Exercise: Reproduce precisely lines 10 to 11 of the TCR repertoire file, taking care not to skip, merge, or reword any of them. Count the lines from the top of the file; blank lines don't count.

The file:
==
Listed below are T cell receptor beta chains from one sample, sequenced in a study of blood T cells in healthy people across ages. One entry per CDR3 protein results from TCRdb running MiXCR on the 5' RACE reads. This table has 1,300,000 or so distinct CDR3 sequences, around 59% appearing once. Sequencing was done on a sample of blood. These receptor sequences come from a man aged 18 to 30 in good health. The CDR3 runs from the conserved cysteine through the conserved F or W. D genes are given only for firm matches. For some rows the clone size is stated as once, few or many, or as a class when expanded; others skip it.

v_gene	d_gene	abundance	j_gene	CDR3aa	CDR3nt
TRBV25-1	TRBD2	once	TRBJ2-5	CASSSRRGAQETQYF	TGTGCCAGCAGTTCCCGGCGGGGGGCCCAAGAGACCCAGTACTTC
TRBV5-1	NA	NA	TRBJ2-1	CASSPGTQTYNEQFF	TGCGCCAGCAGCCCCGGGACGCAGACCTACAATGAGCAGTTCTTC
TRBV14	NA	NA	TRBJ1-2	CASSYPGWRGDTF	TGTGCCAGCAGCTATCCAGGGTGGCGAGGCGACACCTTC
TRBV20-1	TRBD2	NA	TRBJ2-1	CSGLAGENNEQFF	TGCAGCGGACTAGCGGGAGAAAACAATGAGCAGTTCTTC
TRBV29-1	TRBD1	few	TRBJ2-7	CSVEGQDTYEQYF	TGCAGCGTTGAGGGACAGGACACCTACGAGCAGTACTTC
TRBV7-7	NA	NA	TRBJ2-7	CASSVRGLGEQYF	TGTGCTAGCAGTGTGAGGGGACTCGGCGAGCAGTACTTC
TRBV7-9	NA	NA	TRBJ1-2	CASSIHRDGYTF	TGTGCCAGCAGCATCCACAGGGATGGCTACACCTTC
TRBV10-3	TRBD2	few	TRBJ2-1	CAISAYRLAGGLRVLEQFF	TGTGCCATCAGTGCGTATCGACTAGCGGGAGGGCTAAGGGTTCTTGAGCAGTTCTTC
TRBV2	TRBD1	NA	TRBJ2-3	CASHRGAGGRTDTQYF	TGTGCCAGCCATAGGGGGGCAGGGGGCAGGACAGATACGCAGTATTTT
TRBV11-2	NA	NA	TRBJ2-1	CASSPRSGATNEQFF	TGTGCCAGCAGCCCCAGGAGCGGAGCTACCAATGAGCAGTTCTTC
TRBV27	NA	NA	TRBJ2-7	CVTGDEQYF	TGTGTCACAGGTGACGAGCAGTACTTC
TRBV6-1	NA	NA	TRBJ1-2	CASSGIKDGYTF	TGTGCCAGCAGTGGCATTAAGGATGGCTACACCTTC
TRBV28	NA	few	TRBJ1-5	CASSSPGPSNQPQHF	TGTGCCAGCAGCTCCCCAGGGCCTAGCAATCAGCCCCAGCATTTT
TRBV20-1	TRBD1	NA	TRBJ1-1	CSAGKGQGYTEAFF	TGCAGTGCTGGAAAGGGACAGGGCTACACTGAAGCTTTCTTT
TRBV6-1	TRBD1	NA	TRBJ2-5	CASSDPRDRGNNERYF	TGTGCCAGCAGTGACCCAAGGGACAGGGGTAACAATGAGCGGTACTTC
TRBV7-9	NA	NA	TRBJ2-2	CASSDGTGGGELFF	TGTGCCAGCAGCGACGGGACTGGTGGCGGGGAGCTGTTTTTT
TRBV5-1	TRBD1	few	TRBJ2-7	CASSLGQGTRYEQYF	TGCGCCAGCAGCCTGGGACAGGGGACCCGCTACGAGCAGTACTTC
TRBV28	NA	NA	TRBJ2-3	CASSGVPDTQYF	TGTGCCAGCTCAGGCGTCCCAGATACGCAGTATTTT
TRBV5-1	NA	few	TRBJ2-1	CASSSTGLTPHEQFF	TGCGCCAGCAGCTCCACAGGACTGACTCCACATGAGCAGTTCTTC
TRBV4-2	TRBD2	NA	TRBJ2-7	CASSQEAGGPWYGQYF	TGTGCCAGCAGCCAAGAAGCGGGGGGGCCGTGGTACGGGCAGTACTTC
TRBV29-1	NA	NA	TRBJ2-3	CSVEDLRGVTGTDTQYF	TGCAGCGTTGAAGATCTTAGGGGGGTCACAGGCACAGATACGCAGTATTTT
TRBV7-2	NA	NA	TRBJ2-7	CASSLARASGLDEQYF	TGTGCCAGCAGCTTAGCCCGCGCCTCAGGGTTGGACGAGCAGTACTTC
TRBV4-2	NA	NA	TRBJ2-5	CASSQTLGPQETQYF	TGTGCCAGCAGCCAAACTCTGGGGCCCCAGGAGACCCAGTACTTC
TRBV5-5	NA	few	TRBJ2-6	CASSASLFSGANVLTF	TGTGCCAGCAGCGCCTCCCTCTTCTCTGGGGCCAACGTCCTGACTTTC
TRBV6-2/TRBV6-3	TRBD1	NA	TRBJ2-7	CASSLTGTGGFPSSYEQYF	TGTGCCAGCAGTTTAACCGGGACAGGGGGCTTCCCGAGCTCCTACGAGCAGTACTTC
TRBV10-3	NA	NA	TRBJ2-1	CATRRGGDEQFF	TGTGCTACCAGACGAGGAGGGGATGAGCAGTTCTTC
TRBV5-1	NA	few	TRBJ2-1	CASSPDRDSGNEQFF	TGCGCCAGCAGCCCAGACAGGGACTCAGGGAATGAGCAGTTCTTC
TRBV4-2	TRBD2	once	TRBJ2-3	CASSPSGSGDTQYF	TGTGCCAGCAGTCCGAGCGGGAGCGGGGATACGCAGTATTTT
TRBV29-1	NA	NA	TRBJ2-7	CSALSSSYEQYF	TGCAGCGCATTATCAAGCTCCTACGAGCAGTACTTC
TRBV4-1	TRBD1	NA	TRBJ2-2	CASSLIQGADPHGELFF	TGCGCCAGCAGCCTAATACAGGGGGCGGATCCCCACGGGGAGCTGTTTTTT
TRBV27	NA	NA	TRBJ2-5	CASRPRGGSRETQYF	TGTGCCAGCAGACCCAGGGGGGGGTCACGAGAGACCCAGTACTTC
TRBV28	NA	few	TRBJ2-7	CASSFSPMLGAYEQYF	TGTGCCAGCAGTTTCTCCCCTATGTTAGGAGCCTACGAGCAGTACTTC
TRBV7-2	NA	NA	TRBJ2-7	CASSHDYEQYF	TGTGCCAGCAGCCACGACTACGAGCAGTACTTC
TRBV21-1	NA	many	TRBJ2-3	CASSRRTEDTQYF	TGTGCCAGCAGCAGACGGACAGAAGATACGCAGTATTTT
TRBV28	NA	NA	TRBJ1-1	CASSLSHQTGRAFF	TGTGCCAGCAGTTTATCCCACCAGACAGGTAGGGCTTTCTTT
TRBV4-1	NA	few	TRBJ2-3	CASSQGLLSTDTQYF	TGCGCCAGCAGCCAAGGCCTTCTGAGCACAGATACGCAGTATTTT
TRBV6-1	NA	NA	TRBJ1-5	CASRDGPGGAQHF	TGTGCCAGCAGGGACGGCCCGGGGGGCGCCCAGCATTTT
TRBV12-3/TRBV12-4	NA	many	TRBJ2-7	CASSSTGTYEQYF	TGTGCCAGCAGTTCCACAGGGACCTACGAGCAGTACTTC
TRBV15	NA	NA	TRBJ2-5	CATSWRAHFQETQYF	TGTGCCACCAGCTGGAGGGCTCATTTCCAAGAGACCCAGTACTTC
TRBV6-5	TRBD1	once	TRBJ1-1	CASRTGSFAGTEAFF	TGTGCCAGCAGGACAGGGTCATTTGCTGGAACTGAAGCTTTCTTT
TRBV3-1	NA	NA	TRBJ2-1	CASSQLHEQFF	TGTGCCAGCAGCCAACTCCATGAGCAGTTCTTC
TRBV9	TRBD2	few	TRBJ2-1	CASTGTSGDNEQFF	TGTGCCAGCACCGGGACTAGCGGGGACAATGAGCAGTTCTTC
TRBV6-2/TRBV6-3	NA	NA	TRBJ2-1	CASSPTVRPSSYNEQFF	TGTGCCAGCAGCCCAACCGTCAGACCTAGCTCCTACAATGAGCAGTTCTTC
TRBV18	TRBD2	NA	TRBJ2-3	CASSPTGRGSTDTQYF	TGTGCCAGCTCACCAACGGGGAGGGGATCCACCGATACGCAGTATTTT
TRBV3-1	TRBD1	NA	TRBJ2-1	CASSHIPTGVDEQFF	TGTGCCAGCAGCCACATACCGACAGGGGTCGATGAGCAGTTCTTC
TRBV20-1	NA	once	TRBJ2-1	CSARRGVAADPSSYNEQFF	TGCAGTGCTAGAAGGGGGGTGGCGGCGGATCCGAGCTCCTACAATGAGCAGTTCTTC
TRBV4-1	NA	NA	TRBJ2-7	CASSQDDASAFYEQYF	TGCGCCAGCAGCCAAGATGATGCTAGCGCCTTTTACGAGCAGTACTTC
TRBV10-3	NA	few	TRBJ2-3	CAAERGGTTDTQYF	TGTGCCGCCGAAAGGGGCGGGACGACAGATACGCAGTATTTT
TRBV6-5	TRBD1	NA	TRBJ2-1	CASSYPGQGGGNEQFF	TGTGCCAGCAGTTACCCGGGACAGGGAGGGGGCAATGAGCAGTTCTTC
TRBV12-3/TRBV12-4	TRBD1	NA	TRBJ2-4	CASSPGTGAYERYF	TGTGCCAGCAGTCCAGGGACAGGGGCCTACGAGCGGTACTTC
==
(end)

TRBV10-3	TRBD2	few	TRBJ2-1	CAISAYRLAGGLRVLEQFF	TGTGCCATCAGTGCGTATCGACTAGCGGGAGGGCTAAGGGTTCTTGAGCAGTTCTTC
TRBV2	TRBD1	NA	TRBJ2-3	CASHRGAGGRTDTQYF	TGTGCCAGCCATAGGGGGGCAGGGGGCAGGACAGATACGCAGTATTTT